Two-Way Contract Situations To Watch This Week

January 15 is the last day that NBA teams can sign a player to a two-way contract this season. After that date, teams can still waive two-way players or promote them to their 15-man rosters, but they can’t bring aboard new players on two-way contracts as replacements.

[RELATED: 2019/20 NBA Two-Way Contract Tracker]

With that deadline looming, we could get a mini-flurry of activity related to two-way deals this week. While it’s impossible to predict which teams will simply choose to replace one two-way player with a new one, there are a few specific situations worth keeping an eye on, based on certain players’ performances or teams’ roster situations.

Here are a few two-way contract situations to watch this week:

The Suns, Cavaliers, and Heat

The Suns and Cavaliers are currently the only two teams not carrying a pair of players on two-way contracts, while the Heat are expected to join them tomorrow.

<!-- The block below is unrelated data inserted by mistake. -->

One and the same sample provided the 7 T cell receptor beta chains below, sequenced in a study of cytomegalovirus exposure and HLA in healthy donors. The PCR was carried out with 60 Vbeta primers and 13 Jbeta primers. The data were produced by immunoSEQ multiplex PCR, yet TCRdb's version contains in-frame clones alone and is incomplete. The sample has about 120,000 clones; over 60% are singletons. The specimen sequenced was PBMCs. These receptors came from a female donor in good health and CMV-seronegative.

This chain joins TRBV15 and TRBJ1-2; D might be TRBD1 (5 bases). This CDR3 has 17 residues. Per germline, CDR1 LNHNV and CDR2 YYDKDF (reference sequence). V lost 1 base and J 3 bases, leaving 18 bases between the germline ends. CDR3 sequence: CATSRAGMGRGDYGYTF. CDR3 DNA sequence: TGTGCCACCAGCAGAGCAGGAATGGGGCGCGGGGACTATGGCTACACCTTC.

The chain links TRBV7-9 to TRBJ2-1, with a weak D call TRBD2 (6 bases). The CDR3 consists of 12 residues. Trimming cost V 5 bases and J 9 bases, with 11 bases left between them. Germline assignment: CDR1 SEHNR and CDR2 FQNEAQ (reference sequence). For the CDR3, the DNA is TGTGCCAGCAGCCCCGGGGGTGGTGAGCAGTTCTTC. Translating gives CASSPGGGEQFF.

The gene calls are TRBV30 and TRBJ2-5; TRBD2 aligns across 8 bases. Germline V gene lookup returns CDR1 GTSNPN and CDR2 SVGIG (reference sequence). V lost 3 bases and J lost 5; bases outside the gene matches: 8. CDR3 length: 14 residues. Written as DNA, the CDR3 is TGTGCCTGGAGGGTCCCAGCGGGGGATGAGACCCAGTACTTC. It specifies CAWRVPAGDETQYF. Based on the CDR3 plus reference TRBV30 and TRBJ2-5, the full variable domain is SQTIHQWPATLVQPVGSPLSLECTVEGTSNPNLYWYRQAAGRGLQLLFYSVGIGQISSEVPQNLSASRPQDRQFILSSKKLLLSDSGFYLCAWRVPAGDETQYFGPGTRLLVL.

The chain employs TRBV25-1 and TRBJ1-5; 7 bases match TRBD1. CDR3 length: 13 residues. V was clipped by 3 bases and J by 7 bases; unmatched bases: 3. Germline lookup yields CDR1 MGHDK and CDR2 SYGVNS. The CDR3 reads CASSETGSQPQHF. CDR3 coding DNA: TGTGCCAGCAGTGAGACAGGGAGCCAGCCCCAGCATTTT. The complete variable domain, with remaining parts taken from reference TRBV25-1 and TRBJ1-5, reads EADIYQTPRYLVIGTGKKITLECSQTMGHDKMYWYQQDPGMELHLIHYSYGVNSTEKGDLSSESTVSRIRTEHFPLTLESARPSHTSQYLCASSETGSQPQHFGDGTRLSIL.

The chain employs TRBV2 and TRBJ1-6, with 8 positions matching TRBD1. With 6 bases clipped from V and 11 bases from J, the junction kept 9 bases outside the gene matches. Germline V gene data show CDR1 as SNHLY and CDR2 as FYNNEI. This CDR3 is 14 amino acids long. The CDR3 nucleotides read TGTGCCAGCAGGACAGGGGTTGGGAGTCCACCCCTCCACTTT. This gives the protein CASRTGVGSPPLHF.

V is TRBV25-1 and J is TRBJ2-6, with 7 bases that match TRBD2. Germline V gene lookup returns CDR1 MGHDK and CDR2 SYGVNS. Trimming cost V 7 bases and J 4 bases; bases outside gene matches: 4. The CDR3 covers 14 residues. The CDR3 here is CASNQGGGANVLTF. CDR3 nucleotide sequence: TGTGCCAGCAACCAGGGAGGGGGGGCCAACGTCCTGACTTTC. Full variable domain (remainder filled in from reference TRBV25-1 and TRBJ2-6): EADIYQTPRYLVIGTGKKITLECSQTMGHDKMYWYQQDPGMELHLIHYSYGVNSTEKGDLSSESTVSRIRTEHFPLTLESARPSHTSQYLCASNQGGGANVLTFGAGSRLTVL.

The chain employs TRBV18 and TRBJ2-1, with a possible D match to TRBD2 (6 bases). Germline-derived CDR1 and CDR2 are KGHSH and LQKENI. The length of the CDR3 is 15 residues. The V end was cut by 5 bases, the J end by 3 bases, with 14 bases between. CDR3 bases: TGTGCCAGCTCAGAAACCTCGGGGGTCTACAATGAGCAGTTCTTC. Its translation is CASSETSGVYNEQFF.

Phoenix has only had one player (Jared Harper) on a two-way contract all season long, but it would still be a surprise not to see the team add a second two-way player by Wednesday. Cleveland, meanwhile, just waived Levi Randolph on Sunday, while Miami is poised to promote Chris Silva to the 15-man roster, opening up a two-way slot for each club.

Damion Lee / Ky Bowman (Warriors)

Rotation players Lee and Bowman have been two of the most likely candidates for promotions all season long. The Warriors have a pair of open roster spots, but based on their hard cap, they only have the flexibility to promote one of their two-way players for now.